The millennial generation (those born roughly between 1981-1996) has now surpassed boomers as the largest living adult generation, but the boomers have certainly been one of the most politically dominant generations America has ever seen. There have now been four boomer presidents, including two from each major party: Bill Clinton, George W. Bush, Barack Obama, and Trump. (Joe Biden, born in 1942, belongs to the so-called Silent Generation, which includes those born between 1928 and 1946: the children of the Great Depression.)

Even with a Silent Generation president, boomers still hold sway over the American establishment. A generational power index, created in 2021 by the Visual Capitalist website, calculated the overall economic, political, and cultural power of each living generation, and found that boomers still ranked first with 43.4 percent of the nation’s economic power and 47.4 percent of political power. They only trailed in cultural power, where Generation X (1965-1980) led with 36 percent.

Donald Trump, born on June 14, 1946, was one of the first boomers. But unlike the fathers of millions of others born that year, Trump’s father, Fred Trump, did not fight in World War II. Instead, he profited from it by building and owning thousands of apartments that he rented out to war workers.

As the born-wealthy son of a New York real estate mogul, Donald Trump skipped the anti-war and the civil rights movements, and never shared the counter-cultural experiences of the 1960s and early 1970s that so defined the boomers’ coming of age. He was enamored instead of money and money-making and burnishing his own image, and his Scrooge-like tendencies would finally align him with the rest of his generation as boomers moved into their 30s and 40s in the Reagan era.

When Obama became the nation’s first Black president in 2008, boomer politics really began to warp into something ugly. By then, the oldest boomers were in their early 60s, and they proved susceptible to Trump when he began to transform himself from a corporate huckster into an extremist political figure who used conspiracy theories about the president’s birth certificate to gain right-wing notoriety.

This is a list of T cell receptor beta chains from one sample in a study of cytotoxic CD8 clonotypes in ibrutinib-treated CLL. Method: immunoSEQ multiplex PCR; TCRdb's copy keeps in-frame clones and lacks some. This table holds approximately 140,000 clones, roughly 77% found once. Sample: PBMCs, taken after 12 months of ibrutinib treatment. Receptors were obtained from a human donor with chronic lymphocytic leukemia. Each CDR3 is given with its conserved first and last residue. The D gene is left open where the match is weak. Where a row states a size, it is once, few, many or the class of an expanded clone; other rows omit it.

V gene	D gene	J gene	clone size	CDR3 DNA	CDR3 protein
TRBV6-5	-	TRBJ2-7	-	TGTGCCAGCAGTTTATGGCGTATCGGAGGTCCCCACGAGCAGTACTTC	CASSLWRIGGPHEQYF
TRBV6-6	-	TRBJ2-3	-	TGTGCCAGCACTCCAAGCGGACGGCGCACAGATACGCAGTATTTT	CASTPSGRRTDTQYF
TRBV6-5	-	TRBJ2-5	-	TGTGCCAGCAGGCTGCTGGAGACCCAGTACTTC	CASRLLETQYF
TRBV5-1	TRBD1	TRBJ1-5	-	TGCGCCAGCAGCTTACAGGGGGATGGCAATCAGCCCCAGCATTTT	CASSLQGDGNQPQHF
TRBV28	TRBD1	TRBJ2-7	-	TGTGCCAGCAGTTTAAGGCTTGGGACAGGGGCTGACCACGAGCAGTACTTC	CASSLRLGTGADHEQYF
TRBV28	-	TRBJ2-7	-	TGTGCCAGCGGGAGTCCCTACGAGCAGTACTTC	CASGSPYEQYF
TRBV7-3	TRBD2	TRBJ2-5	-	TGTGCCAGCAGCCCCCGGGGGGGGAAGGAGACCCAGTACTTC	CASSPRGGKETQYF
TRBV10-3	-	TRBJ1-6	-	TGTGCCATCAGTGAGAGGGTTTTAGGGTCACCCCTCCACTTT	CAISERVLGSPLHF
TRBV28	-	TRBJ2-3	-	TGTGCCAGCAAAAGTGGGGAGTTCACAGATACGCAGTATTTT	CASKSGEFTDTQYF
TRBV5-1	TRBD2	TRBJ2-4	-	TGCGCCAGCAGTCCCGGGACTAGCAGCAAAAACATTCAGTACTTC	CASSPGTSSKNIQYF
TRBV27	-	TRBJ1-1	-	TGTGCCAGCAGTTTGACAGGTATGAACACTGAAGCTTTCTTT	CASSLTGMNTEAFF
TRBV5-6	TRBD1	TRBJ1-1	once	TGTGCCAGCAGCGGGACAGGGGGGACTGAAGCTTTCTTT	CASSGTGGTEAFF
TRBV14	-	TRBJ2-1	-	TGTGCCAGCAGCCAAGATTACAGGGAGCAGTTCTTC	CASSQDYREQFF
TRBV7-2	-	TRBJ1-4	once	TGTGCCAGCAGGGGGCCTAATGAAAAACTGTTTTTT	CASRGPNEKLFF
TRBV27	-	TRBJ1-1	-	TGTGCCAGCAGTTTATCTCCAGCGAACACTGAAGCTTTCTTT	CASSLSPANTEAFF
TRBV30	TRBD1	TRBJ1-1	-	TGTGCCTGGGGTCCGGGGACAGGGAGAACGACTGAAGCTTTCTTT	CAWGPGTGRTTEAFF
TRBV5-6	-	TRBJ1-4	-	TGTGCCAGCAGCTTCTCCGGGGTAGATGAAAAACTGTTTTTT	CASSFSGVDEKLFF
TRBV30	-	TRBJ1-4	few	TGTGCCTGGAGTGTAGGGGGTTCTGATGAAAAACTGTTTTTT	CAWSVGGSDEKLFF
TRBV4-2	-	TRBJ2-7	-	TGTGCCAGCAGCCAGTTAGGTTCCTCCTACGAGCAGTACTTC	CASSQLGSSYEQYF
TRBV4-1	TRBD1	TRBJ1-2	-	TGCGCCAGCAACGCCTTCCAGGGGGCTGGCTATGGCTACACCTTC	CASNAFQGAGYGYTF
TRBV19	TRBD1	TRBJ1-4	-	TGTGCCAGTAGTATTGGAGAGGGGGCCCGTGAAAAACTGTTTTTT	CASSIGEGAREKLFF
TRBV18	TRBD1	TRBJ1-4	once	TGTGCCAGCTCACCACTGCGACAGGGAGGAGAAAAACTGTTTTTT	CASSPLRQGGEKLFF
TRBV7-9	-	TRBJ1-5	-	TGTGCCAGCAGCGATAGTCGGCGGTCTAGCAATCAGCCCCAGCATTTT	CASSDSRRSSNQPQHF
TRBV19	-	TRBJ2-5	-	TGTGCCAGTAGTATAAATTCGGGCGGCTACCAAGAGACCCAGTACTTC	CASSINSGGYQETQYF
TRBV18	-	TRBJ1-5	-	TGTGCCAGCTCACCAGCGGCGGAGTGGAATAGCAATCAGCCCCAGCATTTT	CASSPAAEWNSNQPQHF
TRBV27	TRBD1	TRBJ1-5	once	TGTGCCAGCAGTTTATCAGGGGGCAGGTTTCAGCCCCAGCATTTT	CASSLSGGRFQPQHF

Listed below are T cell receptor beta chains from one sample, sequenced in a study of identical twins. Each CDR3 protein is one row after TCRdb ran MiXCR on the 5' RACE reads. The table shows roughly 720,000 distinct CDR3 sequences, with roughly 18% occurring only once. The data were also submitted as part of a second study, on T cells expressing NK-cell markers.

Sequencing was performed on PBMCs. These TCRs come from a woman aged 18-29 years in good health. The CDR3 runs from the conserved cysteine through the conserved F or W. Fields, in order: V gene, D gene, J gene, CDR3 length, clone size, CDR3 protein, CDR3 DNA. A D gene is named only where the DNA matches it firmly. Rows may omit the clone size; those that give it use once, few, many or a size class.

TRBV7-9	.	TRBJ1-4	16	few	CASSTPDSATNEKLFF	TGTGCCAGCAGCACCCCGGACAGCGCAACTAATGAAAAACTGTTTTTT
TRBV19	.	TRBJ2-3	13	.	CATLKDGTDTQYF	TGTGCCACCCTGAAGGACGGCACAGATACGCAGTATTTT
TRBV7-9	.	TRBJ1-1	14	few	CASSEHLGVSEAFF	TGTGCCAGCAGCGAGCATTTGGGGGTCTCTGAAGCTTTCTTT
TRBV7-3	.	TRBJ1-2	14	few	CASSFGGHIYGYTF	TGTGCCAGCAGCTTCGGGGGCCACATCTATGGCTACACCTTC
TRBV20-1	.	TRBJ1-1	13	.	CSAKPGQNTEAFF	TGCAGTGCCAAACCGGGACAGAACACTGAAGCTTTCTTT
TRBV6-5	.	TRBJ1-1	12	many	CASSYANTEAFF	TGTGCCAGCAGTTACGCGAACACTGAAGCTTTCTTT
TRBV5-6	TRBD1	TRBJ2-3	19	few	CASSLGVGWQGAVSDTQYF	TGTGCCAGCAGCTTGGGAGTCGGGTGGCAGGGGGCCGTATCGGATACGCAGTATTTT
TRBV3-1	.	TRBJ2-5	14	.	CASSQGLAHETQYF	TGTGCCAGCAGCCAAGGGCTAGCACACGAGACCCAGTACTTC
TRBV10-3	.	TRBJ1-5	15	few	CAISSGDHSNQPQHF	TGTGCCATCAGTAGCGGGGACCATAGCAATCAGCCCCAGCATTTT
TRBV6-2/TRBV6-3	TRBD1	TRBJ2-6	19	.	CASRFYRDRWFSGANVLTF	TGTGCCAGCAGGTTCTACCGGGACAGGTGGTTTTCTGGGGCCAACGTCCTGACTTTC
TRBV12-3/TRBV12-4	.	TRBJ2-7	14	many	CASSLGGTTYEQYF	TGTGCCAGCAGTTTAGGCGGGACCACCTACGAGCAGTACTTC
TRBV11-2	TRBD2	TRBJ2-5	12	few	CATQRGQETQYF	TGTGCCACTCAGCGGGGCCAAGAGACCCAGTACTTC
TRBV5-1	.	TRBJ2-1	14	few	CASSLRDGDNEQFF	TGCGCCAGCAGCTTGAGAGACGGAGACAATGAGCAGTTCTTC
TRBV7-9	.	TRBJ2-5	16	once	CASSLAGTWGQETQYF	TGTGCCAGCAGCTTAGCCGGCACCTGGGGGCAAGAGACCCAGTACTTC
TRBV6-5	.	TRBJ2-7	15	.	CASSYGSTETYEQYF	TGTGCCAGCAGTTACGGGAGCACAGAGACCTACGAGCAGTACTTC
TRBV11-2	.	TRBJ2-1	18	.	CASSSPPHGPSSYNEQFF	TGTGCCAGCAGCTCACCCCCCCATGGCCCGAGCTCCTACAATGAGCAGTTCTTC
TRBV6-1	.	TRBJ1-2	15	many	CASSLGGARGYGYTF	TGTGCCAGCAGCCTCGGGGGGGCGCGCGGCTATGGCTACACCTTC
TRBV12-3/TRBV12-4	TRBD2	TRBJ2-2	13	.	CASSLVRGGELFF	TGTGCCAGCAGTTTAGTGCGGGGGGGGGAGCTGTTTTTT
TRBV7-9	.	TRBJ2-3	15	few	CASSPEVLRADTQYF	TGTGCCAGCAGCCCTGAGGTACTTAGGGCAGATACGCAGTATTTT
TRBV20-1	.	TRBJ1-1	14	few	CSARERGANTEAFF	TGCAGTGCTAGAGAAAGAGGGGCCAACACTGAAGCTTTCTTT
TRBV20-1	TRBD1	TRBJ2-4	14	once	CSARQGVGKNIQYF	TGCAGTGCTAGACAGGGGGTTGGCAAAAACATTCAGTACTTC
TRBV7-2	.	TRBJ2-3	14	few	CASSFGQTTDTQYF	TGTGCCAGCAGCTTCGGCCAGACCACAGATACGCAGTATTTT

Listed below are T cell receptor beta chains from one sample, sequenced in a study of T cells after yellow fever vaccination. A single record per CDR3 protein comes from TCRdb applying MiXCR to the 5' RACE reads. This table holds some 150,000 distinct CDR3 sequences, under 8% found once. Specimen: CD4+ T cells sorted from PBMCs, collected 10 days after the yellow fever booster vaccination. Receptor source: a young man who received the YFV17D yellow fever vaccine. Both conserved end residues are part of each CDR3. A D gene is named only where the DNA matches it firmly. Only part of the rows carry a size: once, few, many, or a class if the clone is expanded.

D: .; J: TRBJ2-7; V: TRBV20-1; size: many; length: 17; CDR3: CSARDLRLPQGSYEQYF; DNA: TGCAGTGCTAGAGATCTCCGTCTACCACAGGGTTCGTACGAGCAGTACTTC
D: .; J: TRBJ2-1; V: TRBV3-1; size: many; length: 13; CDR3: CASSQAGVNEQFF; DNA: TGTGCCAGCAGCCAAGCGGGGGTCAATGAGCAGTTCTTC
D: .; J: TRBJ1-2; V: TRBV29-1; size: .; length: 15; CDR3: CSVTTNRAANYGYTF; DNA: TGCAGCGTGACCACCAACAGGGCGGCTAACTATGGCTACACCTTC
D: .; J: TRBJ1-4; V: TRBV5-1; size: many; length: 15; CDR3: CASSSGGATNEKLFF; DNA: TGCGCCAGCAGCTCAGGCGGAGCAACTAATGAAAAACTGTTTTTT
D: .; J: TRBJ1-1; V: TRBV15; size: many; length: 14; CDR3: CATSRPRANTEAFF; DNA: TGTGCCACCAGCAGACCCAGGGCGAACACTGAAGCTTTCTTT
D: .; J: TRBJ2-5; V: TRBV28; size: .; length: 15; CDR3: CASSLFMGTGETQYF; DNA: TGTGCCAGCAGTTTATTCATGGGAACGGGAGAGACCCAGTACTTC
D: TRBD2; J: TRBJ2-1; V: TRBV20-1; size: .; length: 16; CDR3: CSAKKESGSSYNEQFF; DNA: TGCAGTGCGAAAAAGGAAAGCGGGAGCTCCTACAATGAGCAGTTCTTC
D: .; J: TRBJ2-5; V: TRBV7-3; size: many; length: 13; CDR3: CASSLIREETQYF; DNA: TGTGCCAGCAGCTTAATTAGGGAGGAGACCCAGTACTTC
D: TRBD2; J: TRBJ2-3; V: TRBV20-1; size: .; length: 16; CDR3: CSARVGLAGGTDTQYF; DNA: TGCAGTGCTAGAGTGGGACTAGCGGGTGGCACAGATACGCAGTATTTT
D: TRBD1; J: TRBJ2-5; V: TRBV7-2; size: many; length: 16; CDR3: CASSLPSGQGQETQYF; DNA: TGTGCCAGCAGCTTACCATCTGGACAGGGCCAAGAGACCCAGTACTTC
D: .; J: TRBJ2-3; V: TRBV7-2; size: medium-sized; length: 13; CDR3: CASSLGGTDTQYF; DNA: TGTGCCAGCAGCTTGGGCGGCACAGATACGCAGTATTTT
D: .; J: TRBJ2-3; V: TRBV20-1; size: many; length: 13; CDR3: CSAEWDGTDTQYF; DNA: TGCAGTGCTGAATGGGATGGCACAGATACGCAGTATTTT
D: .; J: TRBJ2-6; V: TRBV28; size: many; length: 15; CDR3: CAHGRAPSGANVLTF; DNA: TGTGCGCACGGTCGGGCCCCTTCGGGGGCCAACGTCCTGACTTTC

White Backlash

Obama’s election was fueled by a diverse group of younger voters, while older white voters chose Republican nominee John McCain. In 2008, 51 percent of Americans over 60, a group that included the oldest boomers, voted for McCain; it was only the second election in 37 years in which older voters didn’t support the winner.

The growing racial and ethnic diversity that underscored Obama’s victory seemed to frighten these older boomers who had grown up in a much more homogeneous society. In 1980, when the oldest boomers were in their early to mid-30s and were coming into their own as adults, the U.S. was nearly 80 percent white; by 2023, white people made up less than 60 percent of the population.

The anti-Obama tea party movement in 2009 and 2010 claimed to be built around opposition to the president’s budget policies, but it was really a backlash by white boomers and other older white Americans against the rise of a more diverse and progressive society. By 2015, Gallup found that 44 percent of boomers identified as conservative, and only 21 percent as liberal.

The racial backlash grew and helped elect Trump president in 2016. The only age group that supported Trump that year were voters over 50. The oldest boomers turned 70 in 2016, and that year Trump had his biggest win among voters 65 and older. 

As president, Trump surrounded himself with other white boomers who had turned hard right: Roger Stone (born in 1952); Steve Bannon (born in 1953); and Michael Flynn (born in 1958), among many others. Despite Trump’s psychopathic and criminal behavior, despite the January 6 insurrection, two impeachments, and four criminal indictments, boomer voters have generally stuck with him.

I know that my parents’ generation, those who fought fascism overseas in World War II, would be ashamed that so many members of their children’s cohort are now willing to give in to fascism at home.

So many right-wing boomers today claim they want a return to the America we grew up in. If that’s true, they should remember that our parents and teachers also warned us about what the Nazis wrought in Europe just before we were born.  

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This content originally appeared on The Intercept and was authored by James Risen.